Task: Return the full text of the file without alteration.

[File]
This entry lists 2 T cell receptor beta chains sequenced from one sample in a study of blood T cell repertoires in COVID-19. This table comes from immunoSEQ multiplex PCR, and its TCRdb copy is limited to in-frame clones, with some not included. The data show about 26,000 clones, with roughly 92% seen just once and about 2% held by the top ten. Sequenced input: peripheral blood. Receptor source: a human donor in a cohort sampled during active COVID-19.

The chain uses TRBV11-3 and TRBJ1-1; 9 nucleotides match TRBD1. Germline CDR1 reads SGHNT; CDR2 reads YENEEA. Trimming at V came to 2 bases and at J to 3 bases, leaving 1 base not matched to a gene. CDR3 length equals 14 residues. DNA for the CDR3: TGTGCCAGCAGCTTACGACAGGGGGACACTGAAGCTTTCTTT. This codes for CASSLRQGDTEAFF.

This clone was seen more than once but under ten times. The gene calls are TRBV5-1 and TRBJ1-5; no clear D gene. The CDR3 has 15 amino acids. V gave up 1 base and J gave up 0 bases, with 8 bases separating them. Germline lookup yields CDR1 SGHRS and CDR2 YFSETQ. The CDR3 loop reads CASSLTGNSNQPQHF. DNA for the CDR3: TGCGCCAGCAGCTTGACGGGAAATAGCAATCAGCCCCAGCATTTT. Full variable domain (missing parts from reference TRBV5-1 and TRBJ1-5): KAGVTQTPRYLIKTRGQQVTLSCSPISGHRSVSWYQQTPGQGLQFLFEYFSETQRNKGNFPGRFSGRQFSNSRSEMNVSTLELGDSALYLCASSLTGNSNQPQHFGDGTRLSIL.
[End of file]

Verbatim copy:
This entry lists 2 T cell receptor beta chains sequenced from one sample in a study of blood T cell repertoires in COVID-19. This table comes from immunoSEQ multiplex PCR, and its TCRdb copy is limited to in-frame clones, with some not included. The data show about 26,000 clones, with roughly 92% seen just once and about 2% held by the top ten. Sequenced input: peripheral blood. Receptor source: a human donor in a cohort sampled during active COVID-19.

The chain uses TRBV11-3 and TRBJ1-1; 9 nucleotides match TRBD1. Germline CDR1 reads SGHNT; CDR2 reads YENEEA. Trimming at V came to 2 bases and at J to 3 bases, leaving 1 base not matched to a gene. CDR3 length equals 14 residues. DNA for the CDR3: TGTGCCAGCAGCTTACGACAGGGGGACACTGAAGCTTTCTTT. This codes for CASSLRQGDTEAFF.

This clone was seen more than once but under ten times. The gene calls are TRBV5-1 and TRBJ1-5; no clear D gene. The CDR3 has 15 amino acids. V gave up 1 base and J gave up 0 bases, with 8 bases separating them. Germline lookup yields CDR1 SGHRS and CDR2 YFSETQ. The CDR3 loop reads CASSLTGNSNQPQHF. DNA for the CDR3: TGCGCCAGCAGCTTGACGGGAAATAGCAATCAGCCCCAGCATTTT. Full variable domain (missing parts from reference TRBV5-1 and TRBJ1-5): KAGVTQTPRYLIKTRGQQVTLSCSPISGHRSVSWYQQTPGQGLQFLFEYFSETQRNKGNFPGRFSGRQFSNSRSEMNVSTLELGDSALYLCASSLTGNSNQPQHFGDGTRLSIL.